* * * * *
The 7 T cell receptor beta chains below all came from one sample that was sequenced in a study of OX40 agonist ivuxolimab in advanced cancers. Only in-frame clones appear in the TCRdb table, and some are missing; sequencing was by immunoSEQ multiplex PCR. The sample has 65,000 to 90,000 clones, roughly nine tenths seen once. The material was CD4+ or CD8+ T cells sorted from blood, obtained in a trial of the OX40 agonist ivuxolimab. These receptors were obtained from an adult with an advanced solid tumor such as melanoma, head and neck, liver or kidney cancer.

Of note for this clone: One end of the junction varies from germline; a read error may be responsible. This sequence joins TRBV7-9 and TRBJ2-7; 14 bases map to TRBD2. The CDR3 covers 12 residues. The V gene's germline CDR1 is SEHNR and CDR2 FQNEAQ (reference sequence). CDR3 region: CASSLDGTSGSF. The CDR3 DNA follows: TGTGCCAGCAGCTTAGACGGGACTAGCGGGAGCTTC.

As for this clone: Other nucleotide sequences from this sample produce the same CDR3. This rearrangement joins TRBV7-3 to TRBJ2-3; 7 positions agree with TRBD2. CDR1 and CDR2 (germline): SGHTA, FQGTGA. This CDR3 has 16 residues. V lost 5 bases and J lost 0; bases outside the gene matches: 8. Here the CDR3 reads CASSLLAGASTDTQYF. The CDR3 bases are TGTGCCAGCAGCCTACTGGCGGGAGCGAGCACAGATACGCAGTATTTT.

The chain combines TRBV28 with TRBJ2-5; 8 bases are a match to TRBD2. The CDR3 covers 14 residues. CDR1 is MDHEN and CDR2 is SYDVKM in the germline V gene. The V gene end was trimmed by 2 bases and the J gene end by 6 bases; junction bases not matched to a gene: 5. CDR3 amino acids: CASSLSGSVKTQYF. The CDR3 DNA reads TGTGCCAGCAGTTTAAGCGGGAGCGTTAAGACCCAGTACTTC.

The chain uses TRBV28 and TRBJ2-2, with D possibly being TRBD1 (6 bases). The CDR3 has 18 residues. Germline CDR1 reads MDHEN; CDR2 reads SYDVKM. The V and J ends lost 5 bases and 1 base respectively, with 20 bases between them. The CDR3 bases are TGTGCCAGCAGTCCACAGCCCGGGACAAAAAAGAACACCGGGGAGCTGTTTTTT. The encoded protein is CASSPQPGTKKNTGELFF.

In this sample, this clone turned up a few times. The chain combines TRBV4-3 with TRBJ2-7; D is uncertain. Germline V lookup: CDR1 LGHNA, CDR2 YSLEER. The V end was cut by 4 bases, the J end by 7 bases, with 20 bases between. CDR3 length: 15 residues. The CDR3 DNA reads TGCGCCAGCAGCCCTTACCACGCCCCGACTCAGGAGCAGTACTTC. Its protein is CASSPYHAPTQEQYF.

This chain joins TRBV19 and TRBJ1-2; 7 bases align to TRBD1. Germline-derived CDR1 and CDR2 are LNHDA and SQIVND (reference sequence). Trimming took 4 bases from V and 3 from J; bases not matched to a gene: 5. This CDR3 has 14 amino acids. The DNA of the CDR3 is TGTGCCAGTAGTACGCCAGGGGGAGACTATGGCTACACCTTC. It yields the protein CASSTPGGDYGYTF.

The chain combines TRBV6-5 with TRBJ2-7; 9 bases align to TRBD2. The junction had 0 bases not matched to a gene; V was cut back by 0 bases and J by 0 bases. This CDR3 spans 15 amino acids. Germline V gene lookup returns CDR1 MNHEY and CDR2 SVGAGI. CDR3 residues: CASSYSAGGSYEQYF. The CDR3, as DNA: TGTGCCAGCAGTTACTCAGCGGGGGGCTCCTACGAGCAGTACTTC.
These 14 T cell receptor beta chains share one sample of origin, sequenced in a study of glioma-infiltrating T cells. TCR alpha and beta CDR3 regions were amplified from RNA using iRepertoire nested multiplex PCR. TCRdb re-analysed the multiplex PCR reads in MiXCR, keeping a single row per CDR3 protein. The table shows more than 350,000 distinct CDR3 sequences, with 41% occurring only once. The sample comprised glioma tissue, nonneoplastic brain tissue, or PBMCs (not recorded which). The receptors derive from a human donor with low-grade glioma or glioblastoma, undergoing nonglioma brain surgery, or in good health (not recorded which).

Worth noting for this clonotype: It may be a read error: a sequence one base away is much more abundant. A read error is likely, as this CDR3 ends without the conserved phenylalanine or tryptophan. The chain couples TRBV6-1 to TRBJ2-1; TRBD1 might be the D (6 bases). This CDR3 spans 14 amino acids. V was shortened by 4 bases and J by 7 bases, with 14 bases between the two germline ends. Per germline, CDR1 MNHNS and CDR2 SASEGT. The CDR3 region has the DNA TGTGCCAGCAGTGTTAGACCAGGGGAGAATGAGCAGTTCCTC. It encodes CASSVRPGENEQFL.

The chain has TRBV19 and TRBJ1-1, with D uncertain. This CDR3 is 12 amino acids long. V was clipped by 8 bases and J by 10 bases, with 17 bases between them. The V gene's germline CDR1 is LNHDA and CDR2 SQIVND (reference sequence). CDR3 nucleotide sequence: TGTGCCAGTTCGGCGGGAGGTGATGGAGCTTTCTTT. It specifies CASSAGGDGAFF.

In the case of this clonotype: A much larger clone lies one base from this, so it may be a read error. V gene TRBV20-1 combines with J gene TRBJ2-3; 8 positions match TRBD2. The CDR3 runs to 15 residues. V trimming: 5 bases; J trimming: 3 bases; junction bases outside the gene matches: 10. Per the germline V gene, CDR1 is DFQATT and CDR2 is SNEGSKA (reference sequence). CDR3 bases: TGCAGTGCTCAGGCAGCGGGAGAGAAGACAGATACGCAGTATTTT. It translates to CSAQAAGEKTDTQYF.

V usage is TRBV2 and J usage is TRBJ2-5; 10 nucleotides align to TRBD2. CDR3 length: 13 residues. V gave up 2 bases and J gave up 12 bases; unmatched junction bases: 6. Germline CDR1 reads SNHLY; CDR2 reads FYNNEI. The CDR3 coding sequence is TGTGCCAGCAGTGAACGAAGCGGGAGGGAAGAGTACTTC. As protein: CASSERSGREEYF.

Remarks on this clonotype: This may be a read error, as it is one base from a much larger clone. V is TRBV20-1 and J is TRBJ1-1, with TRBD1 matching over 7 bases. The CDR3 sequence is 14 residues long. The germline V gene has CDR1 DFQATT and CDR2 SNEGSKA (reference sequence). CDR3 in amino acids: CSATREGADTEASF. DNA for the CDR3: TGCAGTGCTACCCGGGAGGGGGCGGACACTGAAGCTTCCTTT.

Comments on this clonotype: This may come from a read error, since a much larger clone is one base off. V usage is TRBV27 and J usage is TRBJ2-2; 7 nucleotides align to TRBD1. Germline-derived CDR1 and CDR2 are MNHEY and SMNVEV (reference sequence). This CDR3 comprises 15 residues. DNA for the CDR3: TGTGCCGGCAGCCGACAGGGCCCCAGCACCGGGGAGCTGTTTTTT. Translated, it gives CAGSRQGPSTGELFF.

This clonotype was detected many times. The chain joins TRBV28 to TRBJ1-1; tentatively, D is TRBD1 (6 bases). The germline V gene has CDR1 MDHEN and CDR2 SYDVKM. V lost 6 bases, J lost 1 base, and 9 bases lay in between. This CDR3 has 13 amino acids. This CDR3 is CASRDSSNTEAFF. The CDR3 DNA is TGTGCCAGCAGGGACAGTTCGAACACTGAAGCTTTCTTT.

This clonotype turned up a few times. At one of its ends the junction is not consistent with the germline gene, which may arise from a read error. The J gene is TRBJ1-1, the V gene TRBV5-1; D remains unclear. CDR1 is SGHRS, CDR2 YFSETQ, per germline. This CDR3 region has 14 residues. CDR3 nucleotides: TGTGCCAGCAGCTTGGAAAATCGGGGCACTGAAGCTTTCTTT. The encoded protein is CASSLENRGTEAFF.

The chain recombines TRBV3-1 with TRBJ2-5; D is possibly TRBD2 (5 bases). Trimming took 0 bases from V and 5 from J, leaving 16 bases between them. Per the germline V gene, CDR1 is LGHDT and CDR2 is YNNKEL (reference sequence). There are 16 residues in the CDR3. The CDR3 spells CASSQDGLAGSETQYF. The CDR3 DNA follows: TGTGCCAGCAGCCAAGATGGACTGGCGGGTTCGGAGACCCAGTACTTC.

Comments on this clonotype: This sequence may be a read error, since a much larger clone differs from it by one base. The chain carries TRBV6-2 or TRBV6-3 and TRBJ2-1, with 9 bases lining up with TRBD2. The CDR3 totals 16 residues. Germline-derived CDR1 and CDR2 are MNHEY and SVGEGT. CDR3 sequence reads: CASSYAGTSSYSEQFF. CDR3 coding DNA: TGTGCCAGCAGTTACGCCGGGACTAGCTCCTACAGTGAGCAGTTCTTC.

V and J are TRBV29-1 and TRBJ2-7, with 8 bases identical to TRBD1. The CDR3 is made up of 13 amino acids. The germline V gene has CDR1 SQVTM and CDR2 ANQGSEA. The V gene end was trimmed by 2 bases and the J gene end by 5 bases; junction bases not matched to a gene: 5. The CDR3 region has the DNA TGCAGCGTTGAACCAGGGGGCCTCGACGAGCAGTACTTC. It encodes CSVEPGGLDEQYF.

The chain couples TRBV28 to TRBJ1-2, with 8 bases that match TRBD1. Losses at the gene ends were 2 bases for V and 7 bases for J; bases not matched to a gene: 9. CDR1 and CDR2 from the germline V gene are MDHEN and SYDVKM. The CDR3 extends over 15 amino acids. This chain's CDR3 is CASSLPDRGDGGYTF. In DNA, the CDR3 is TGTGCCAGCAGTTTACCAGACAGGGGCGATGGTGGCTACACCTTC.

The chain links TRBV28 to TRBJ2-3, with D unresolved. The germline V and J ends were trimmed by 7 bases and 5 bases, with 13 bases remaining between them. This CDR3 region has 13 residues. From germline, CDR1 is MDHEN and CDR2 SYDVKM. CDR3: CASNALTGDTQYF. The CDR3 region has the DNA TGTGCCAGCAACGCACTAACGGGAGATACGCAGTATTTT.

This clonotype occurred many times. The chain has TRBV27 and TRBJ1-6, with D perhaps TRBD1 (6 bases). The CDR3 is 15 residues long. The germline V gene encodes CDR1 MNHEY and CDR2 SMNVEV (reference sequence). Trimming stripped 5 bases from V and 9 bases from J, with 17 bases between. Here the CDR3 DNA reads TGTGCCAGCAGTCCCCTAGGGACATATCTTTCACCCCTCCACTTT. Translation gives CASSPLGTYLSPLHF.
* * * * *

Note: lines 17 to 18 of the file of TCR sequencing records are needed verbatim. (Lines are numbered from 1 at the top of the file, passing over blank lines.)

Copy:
This clonotype turned up a few times. At one of its ends the junction is not consistent with the germline gene, which may arise from a read error. The J gene is TRBJ1-1, the V gene TRBV5-1; D remains unclear. CDR1 is SGHRS, CDR2 YFSETQ, per germline. This CDR3 region has 14 residues. CDR3 nucleotides: TGTGCCAGCAGCTTGGAAAATCGGGGCACTGAAGCTTTCTTT. The encoded protein is CASSLENRGTEAFF.

The chain recombines TRBV3-1 with TRBJ2-5; D is possibly TRBD2 (5 bases). Trimming took 0 bases from V and 5 from J, leaving 16 bases between them. Per the germline V gene, CDR1 is LGHDT and CDR2 is YNNKEL (reference sequence). There are 16 residues in the CDR3. The CDR3 spells CASSQDGLAGSETQYF. The CDR3 DNA follows: TGTGCCAGCAGCCAAGATGGACTGGCGGGTTCGGAGACCCAGTACTTC.